Addiction can be a false idol, distancing us from the Body and Blood of Jesus as well as dehumanizing and isolating ourselves from one another.
Key Verses from Sunday Readings
"Remember how for forty years now the LORD, your God,
has directed all your journeying in the desert ...
He therefore let you be afflicted with hunger,
and then fed you with manna.”
“The cup of blessing that we bless,
is it not a participation in the blood of Christ?
The bread that we break,
is it not a participation in the body of Christ?”
Where Catholicism Meets Psychology
The context of the second reading this week discusses how there used to be a belief that demons resided in food, and by partaking of that food, you had the demon within you. The teaching, then, talked about how that could not co-exist with the Eucharist.
When we have an addiction to something, it’s like allowing that demon or enslavement into us. Those things cannot co-exist with our Christian life. However, from a psychological standpoint, we tend to want to compartmentalize ourselves: we can try to hold our Christian self and tuck away this addiction into another part of us in order to hold onto it.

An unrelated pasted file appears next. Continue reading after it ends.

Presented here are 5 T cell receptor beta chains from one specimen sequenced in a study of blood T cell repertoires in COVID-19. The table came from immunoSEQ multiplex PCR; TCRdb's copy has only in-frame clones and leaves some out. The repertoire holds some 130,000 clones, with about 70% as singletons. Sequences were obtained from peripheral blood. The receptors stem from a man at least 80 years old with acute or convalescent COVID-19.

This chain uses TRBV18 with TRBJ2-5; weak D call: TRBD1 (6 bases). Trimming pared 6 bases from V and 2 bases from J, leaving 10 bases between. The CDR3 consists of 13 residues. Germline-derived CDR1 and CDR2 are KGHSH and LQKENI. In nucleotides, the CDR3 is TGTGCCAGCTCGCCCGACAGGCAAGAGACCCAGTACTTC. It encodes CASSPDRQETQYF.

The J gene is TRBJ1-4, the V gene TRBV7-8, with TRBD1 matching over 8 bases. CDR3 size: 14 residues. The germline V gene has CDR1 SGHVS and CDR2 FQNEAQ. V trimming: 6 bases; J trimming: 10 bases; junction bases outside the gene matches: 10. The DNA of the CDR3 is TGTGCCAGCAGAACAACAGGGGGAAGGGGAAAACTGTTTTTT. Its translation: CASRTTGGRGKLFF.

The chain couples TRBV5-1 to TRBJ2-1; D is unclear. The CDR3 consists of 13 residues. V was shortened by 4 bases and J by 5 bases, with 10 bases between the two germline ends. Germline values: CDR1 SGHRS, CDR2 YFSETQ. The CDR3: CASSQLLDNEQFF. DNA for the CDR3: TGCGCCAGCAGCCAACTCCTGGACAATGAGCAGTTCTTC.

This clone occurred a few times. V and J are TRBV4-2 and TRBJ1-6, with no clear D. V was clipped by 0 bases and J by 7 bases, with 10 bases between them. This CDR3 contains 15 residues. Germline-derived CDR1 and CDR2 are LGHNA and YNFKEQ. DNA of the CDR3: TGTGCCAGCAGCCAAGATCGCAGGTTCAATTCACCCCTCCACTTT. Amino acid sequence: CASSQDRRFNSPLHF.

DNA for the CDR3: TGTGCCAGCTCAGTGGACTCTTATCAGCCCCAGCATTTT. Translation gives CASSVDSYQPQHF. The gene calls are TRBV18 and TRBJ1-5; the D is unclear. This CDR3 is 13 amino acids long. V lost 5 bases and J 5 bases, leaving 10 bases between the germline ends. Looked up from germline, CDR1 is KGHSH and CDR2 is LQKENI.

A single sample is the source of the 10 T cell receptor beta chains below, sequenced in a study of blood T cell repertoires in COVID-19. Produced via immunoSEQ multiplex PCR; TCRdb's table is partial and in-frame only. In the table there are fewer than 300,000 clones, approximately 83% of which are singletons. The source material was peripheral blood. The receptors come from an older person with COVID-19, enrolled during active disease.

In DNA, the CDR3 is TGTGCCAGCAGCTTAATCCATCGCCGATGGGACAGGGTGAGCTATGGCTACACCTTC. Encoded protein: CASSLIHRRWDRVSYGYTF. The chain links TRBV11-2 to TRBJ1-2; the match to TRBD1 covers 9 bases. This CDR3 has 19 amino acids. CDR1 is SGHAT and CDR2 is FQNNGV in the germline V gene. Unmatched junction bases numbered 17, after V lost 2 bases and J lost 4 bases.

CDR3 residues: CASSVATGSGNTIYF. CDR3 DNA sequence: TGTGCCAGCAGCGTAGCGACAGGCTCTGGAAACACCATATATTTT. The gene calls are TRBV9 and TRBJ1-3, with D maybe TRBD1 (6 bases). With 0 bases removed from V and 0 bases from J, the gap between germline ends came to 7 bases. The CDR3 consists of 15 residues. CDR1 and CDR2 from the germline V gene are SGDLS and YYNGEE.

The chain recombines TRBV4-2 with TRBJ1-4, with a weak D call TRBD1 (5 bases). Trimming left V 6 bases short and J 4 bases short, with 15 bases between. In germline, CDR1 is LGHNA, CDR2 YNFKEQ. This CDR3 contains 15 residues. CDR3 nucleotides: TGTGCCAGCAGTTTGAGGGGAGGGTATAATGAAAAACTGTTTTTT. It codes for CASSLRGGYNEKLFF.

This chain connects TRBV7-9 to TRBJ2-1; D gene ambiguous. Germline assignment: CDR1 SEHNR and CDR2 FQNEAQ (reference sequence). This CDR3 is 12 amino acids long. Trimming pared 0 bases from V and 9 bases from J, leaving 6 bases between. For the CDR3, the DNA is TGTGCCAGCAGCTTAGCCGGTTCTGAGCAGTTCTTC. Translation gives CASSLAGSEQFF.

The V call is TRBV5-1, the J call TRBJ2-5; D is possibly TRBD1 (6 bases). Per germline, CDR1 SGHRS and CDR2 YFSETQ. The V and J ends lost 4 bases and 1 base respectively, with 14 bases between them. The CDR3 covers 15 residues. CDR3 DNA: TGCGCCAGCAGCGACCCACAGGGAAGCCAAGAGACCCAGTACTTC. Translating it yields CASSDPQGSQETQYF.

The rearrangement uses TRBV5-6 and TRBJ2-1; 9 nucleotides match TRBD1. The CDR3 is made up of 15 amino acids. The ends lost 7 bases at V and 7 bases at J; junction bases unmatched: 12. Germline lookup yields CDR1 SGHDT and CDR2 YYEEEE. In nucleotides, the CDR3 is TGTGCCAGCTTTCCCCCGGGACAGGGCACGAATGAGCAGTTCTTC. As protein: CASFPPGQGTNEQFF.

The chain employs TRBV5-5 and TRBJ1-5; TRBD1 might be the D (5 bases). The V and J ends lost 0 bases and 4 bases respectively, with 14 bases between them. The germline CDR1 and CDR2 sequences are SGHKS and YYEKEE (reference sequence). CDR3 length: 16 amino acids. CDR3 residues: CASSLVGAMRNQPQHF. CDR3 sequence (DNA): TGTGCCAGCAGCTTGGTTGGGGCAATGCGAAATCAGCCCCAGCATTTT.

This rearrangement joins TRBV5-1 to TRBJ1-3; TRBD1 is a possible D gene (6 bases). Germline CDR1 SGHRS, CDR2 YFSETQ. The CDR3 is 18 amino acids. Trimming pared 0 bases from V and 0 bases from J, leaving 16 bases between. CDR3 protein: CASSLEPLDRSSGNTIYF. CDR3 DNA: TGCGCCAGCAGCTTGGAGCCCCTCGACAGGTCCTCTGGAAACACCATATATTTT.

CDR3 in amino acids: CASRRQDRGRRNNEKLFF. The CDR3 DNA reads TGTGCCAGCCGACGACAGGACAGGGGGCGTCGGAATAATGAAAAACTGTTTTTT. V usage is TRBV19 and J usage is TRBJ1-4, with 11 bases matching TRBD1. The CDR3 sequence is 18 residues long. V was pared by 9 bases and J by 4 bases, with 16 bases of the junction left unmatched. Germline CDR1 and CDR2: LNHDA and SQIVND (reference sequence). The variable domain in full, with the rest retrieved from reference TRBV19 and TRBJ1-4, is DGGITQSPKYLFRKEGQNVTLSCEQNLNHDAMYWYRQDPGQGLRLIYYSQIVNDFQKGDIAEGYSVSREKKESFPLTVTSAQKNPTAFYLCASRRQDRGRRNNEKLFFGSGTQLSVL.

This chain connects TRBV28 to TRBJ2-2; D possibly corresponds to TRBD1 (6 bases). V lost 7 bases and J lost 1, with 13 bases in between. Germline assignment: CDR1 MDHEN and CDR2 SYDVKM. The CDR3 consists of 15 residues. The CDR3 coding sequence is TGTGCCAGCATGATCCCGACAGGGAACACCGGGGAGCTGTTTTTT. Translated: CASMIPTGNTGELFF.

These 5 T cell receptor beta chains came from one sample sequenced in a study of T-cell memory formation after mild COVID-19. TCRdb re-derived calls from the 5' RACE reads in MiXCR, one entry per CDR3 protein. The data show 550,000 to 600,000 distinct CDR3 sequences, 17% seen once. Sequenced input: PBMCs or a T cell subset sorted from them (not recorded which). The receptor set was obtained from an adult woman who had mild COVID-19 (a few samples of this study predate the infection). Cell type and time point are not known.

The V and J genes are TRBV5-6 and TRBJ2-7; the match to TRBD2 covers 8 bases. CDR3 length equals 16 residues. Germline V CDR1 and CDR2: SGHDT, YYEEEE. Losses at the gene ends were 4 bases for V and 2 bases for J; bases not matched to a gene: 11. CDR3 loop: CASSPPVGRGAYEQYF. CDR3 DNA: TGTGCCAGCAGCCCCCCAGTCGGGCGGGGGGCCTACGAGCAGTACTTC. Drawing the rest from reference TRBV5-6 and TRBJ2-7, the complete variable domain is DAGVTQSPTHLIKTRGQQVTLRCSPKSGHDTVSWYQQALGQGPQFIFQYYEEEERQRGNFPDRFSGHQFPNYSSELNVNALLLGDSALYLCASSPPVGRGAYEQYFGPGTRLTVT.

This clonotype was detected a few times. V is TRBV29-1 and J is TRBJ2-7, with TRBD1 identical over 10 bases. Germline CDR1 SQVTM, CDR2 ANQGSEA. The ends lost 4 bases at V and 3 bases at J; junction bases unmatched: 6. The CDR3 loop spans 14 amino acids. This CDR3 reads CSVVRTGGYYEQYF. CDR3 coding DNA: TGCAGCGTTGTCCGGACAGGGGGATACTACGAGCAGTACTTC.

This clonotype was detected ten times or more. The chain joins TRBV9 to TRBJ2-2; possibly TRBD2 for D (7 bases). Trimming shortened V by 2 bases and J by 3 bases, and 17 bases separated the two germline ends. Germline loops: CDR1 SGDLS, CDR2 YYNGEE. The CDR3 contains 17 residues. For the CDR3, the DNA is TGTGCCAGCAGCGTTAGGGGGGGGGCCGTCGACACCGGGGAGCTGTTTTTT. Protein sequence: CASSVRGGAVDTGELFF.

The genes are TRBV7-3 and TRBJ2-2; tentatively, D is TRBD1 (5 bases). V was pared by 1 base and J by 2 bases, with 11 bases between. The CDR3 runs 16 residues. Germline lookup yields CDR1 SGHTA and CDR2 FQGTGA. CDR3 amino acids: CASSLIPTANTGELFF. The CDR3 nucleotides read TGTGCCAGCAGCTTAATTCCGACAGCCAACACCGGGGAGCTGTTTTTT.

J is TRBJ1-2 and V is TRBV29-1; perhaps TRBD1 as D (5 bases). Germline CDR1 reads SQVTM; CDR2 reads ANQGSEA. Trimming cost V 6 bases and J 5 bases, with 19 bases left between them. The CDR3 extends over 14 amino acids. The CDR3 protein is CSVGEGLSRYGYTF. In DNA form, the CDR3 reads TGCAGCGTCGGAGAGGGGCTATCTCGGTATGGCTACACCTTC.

The problem is that once that addiction seeps into the rest of our lives, it can overwhelm our entire selves and systems, drawing us into relationship issues, shame, and other serious problems.
We need to bring out that part of us, at least to ourselves and to our confessor and admit this addiction is an enslavement and not compatible with the whole. We need integration of self. Watch for the two bad fruits of addiction: dehumanization and isolation.
If possible, have a priest come bless your home. However, Dr. Gerry shares a short prayer you can use to sanctify your devices and living space, turning them over to God’s service. Dr. Peter suggests that you explore any negative reaction to saying such a prayer over a particular item or place, which can give you insight to a potential attachment or addiction.